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Kingdom Come: Deliverance – A Woman's Lot Review – Blessed Among

Gaming article by Richard Costa on August 16, 2019 at 11:49 AM
Review
Publisher
Deep Silver
Release Date
February 13, 2018
Purchase (Some links may be affiliated)
Steam GOG.com

Based on the studio's track record of controversy, you might go into A Woman's Lot expecting something politically incorrect. It's a slightly misleading title, suggesting that women should "learn their place" in medieval society. It's actually more progressive than you'd expect. In fact, you could make the argument that Warhorse Studios tried to give more nuance to these perspectives of medieval history. The two women at the center of A Woman's Lot aren't always necessarily "strong women," but they are strong characters; well-rounded and fleshed-out. Far from perfect, of course, but enough to make the DLC worth playing. This is the fourth and final DLC for the medieval RPG Kingdom Come: Deliverance, following From the Ashes, The Amorous Adventures of Bold Sir Hans Capon, and Band of Bastards, and it might be the best one.

A Woman's Lot delivers two stretch goals of the base game's original Kickstarter campaign. As we reported in early 2018, some of that content had to be cut from the base game. It introduces the dog companion and a playable female character. Of course, that's not the main character; you can't complete the base game as the female character. That would completely nullify any pretense of historical accuracy and would make for a completely different game. Instead, you get to play a few quests as Theresa, who becomes a love interest of Henry, the main character, in the base game. It's a rather elegant compromise that presents an interesting perspective on the base game's introduction.

 

Kingdom Come: Deliverance – A Woman's Lot Review
Right before Hal actually gets a bit too rough.

A Woman's Lot – Theresa's Lot

One of the biggest shortcomings of the base game was a lack of resolution or continuity to Henry's relationship with Theresa. It builds up nicely enough, but after consummation with a roll in the hay, there's just nothing. If you talked to her, she might even act as if nothing happened. Sure, you could come up with some headcanon story to make up for it, but that's not optimal. The DLC manages to rectify that, and there's quite a bit of extra dialogue. You can also pursue a more meaningful and active courtship with her if you choose to. Even if you choose not to, you can still get her to talk about the Sack of Skalitz by the Cumans, and how she survived it. In fact, Henry wouldn't have survived without her, as she's the one who helps rescue him by the end of the first chapter.

That's the first half of the DLC, as Theresa's story shifts to her own playable first-person perspective. She wakes up in her father's house the day before the Sack, and she goes about her daily life, helping her father and her brothers with their own lives. Some of this involves feeding the animals, fetching this or that for her father. The most interesting quest of this segment leads you into the Skalitz silver mines to retrieve a sack of stolen silver. Her father and older brother have a rather disreputable operation going, as was fitting for millers in medieval times. It falls on Theresa to get them out of that mess, and it's actually a fun quest if you enjoy sneaking about and finding your way through maze-like levels.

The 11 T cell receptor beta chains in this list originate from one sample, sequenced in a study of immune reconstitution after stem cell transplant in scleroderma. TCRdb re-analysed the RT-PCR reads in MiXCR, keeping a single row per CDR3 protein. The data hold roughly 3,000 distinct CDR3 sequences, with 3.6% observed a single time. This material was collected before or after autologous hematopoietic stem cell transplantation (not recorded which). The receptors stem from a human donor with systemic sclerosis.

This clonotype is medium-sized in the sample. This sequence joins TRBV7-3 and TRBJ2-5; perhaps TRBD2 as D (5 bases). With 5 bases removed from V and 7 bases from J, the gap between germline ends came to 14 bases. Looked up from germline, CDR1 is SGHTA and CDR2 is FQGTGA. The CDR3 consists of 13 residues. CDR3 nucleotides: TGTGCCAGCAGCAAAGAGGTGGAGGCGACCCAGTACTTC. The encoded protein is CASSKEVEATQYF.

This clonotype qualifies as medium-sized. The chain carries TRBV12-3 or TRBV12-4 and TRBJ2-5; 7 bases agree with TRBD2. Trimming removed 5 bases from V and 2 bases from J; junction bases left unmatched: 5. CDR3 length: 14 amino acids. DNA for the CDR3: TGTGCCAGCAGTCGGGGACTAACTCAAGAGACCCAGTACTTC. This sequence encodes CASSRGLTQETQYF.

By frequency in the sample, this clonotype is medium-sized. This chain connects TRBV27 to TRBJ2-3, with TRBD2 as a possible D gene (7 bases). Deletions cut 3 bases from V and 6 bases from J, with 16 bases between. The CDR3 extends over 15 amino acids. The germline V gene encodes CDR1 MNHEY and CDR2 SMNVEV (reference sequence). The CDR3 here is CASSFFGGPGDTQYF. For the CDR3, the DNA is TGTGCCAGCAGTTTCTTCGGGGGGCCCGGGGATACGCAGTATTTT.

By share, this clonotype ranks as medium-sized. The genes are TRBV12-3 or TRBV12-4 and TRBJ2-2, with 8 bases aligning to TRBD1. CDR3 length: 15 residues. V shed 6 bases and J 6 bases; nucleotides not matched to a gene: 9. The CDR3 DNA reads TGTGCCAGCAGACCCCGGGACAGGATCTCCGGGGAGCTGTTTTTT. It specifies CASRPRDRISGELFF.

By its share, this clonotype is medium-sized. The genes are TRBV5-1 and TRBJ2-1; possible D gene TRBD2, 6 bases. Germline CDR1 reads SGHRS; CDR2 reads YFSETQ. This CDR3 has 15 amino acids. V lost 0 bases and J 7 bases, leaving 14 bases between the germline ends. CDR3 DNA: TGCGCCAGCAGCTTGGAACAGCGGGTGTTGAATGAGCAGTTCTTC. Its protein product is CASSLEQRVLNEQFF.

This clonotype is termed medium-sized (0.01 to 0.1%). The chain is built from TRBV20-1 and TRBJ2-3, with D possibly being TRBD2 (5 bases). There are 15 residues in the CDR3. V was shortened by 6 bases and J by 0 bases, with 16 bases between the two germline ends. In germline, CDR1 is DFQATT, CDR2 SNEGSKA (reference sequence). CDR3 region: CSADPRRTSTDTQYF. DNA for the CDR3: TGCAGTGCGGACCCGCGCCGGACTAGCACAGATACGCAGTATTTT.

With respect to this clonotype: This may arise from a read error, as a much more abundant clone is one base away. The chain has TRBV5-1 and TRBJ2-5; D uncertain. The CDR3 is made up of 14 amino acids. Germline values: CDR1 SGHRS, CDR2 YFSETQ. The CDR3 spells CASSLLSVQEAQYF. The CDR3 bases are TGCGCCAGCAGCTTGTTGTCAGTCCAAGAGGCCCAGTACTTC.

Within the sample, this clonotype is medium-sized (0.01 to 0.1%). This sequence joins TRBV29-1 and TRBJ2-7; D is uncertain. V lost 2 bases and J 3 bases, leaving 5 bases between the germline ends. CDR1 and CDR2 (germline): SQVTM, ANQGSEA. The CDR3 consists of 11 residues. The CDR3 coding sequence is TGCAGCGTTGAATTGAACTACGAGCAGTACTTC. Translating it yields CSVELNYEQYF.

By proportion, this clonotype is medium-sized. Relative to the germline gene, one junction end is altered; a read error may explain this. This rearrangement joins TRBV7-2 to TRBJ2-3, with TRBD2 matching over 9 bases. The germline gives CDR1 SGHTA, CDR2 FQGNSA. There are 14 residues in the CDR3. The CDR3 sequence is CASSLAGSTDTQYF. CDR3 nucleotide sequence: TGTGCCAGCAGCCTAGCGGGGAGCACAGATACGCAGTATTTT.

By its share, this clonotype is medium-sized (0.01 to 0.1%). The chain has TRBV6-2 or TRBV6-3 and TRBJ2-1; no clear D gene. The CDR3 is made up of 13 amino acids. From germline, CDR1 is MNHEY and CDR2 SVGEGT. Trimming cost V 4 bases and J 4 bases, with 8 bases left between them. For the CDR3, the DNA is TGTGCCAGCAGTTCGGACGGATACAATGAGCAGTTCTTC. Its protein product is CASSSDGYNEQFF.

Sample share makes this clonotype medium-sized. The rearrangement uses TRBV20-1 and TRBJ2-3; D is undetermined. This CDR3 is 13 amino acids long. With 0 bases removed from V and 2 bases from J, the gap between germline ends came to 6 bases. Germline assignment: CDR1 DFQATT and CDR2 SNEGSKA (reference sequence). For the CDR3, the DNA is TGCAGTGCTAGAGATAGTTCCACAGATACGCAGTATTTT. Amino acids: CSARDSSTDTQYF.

Kingdom Come: Deliverance – A Woman's Lot Review
Come here, doggie... don't go there.

Stealthing and Stabbing in A Woman's Lot

You'll have Theresa's dog around most of the time, sniffing out things, which can be helpful. He's also a half-decent combat sidekick if you sic him on your enemies. Since Theresa gets a quick lesson with wooden swords from Henry the day before the Sack, she can handle a sword, though not when facing armored Cumans. She can also rock a bow well enough, as her brother taught her at some point (she already has some levels in Archery when you start her story).

For the most part, you won't be able to face more than one Cuman at a time. Even then, it can be tough. Not only because Theresa doesn't have much skill, but especially because she can't wear armor. Even if she takes the armor from a dead Cuman, it's just not available to wear. It makes sense in the context, and it adds a new level of challenge.

 

As you're sneaking around in broad daylight, you might get to stealth kill a couple of Cumans. You can also get lucky cheesing the melee combat with a longsword, sticking them with the pointy end. It's quite tense for the first hour or so, as you try to avoid Cumans and help other survivors of the Sack. Since you'll only get a handful of saves (that's the Savior Schnapps system, same as with Henry), it can be tough to accomplish some of the quests. Nothing too difficult, just enough to make the survival and overall ordeal feel meaningful and compelling.

Kingdom Come: Deliverance – A Woman's Lot Review
Thugs interrupt Johanka's sermon.

A Woman's Lot – Johanka's Lot